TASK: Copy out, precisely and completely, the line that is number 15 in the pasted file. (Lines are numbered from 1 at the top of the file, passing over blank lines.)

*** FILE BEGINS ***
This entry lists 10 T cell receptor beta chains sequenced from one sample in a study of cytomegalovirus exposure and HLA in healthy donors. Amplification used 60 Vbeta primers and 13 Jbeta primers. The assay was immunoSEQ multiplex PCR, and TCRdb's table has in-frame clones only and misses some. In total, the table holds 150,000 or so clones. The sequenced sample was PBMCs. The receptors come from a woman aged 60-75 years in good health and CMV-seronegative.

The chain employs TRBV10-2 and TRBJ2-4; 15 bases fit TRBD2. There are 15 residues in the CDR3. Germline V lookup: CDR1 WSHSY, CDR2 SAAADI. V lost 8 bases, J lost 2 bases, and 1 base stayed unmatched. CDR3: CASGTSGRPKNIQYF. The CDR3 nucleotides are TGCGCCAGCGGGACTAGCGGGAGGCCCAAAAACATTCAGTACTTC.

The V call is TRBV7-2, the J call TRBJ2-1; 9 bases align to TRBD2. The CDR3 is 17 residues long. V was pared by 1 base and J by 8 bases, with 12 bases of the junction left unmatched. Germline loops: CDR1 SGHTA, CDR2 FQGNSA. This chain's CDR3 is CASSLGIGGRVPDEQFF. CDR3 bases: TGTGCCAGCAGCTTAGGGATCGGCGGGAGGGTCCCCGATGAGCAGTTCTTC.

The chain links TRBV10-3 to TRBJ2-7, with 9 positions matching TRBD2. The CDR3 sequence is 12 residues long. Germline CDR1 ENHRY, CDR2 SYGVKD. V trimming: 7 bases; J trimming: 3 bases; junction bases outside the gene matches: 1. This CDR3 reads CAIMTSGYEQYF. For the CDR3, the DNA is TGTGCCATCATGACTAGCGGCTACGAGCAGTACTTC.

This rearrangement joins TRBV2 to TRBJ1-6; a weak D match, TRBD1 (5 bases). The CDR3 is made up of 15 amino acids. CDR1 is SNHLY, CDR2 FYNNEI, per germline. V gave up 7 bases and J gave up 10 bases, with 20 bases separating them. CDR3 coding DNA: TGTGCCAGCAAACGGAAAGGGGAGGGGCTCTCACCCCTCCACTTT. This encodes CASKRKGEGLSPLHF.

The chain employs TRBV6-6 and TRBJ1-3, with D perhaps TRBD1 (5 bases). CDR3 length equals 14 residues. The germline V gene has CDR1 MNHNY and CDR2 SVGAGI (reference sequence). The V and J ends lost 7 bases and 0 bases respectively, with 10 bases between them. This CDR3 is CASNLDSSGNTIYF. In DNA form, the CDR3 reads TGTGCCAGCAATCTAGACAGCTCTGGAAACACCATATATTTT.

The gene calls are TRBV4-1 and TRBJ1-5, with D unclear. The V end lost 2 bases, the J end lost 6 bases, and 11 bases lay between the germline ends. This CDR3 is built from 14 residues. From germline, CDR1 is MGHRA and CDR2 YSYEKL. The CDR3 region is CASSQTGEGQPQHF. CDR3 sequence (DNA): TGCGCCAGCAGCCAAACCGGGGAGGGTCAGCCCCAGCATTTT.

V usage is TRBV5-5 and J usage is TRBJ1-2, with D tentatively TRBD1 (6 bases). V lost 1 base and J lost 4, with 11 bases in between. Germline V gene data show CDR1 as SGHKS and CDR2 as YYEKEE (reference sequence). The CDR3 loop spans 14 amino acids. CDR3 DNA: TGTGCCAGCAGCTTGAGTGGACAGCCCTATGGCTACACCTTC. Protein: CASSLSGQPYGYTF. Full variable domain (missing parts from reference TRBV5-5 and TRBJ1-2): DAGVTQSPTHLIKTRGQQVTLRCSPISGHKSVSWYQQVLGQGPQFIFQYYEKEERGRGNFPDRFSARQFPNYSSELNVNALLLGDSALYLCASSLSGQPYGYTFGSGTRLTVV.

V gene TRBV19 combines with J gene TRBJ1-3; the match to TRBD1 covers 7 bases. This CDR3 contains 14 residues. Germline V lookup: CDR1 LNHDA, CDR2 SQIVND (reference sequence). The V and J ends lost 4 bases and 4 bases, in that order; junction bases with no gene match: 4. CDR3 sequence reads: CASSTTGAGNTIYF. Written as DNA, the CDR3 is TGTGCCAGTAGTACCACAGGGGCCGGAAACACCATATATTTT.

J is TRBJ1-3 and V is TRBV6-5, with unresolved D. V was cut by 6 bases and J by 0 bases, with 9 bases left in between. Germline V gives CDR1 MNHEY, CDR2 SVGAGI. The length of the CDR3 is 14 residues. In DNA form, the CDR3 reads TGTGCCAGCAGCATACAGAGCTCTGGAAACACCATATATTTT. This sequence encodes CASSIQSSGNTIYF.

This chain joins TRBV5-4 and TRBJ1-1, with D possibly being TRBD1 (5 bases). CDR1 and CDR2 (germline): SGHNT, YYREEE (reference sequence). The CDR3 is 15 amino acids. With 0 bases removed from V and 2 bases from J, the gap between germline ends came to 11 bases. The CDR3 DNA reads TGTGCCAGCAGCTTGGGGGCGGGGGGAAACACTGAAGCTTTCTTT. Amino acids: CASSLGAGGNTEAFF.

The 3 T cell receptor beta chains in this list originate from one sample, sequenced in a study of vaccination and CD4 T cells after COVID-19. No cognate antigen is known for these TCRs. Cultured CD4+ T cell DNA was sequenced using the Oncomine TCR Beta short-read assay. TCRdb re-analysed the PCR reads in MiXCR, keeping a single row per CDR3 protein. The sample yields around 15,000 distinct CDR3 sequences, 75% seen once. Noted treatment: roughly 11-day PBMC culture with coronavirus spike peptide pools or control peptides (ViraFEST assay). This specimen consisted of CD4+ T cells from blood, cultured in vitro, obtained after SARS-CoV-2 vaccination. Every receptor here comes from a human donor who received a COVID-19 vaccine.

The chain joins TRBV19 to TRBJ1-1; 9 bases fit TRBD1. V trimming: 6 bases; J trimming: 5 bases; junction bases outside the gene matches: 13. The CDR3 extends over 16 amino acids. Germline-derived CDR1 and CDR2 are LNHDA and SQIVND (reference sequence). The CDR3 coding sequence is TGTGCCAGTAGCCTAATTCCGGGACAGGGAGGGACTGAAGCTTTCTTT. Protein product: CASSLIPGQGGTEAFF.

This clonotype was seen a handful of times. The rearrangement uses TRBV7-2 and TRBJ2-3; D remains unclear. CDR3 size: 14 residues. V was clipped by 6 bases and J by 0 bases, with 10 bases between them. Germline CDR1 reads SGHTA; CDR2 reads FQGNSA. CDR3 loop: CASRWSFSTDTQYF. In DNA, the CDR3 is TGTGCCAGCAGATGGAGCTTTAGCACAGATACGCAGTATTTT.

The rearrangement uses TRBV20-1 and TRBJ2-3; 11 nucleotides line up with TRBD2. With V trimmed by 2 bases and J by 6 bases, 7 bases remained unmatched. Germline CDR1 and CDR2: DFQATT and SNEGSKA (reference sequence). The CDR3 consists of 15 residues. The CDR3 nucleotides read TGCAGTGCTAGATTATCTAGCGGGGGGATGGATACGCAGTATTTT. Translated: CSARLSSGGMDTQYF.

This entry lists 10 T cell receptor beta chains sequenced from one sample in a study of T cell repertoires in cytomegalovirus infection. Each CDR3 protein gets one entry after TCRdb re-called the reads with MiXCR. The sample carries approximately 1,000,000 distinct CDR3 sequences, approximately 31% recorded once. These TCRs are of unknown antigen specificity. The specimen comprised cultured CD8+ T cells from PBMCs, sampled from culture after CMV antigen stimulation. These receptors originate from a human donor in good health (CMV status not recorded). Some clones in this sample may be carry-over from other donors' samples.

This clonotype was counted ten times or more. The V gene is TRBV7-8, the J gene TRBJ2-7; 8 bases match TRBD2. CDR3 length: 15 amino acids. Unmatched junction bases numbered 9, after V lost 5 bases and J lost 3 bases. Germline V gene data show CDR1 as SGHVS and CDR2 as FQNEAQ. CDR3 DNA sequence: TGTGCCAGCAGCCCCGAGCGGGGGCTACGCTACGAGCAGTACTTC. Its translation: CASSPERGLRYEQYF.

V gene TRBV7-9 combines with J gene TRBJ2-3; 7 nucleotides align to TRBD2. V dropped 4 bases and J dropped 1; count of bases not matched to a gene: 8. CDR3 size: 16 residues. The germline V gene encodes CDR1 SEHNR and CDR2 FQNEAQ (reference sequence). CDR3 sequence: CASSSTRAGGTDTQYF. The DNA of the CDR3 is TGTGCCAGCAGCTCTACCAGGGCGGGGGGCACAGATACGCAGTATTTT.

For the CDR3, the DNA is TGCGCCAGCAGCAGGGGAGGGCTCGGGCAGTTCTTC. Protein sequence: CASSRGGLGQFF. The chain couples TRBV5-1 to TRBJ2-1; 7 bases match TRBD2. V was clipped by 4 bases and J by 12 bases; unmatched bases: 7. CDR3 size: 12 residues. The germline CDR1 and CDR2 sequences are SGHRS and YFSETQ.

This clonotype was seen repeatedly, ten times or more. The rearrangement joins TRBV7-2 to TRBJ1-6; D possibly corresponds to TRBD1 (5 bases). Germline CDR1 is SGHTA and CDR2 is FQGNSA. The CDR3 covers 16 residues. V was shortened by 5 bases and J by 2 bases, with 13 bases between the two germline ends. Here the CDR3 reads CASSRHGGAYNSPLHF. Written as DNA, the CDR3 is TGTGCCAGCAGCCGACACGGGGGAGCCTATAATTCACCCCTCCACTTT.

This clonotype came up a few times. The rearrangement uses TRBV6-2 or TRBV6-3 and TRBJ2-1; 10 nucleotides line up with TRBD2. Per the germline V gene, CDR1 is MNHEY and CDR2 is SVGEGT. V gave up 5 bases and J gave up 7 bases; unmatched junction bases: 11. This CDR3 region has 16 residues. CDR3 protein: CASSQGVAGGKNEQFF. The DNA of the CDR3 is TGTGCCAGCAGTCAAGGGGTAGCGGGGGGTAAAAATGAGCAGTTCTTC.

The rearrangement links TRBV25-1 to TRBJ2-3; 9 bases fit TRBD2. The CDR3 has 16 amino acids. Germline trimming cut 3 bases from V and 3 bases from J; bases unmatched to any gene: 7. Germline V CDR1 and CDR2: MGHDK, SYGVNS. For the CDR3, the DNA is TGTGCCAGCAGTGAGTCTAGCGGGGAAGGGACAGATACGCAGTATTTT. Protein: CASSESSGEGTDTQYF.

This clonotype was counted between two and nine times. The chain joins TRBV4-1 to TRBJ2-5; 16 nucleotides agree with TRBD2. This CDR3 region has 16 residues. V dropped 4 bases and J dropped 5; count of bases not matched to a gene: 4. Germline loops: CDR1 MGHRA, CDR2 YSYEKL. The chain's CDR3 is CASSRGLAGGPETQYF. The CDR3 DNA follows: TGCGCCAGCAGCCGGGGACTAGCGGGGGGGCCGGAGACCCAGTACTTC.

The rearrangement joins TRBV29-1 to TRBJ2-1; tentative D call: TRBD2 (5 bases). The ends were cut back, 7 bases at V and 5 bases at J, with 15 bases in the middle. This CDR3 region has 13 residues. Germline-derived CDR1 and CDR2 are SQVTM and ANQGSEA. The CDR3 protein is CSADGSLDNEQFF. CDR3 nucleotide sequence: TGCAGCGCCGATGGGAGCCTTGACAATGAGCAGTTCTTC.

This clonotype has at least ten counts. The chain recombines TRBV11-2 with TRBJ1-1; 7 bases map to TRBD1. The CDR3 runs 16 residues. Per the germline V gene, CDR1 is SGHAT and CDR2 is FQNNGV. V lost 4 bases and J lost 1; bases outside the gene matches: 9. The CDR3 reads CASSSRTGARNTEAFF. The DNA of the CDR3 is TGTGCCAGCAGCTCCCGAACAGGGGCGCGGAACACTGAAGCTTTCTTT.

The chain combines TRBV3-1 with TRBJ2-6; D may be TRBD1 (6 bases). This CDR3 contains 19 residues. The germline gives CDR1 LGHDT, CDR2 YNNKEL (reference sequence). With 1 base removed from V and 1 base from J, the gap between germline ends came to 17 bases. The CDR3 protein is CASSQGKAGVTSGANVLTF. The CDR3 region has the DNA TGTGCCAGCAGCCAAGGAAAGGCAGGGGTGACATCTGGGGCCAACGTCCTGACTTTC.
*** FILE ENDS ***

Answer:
The rearrangement uses TRBV20-1 and TRBJ2-3; 11 nucleotides line up with TRBD2. With V trimmed by 2 bases and J by 6 bases, 7 bases remained unmatched. Germline CDR1 and CDR2: DFQATT and SNEGSKA (reference sequence). The CDR3 consists of 15 residues. The CDR3 nucleotides read TGCAGTGCTAGATTATCTAGCGGGGGGATGGATACGCAGTATTTT. Translated: CSARLSSGGMDTQYF.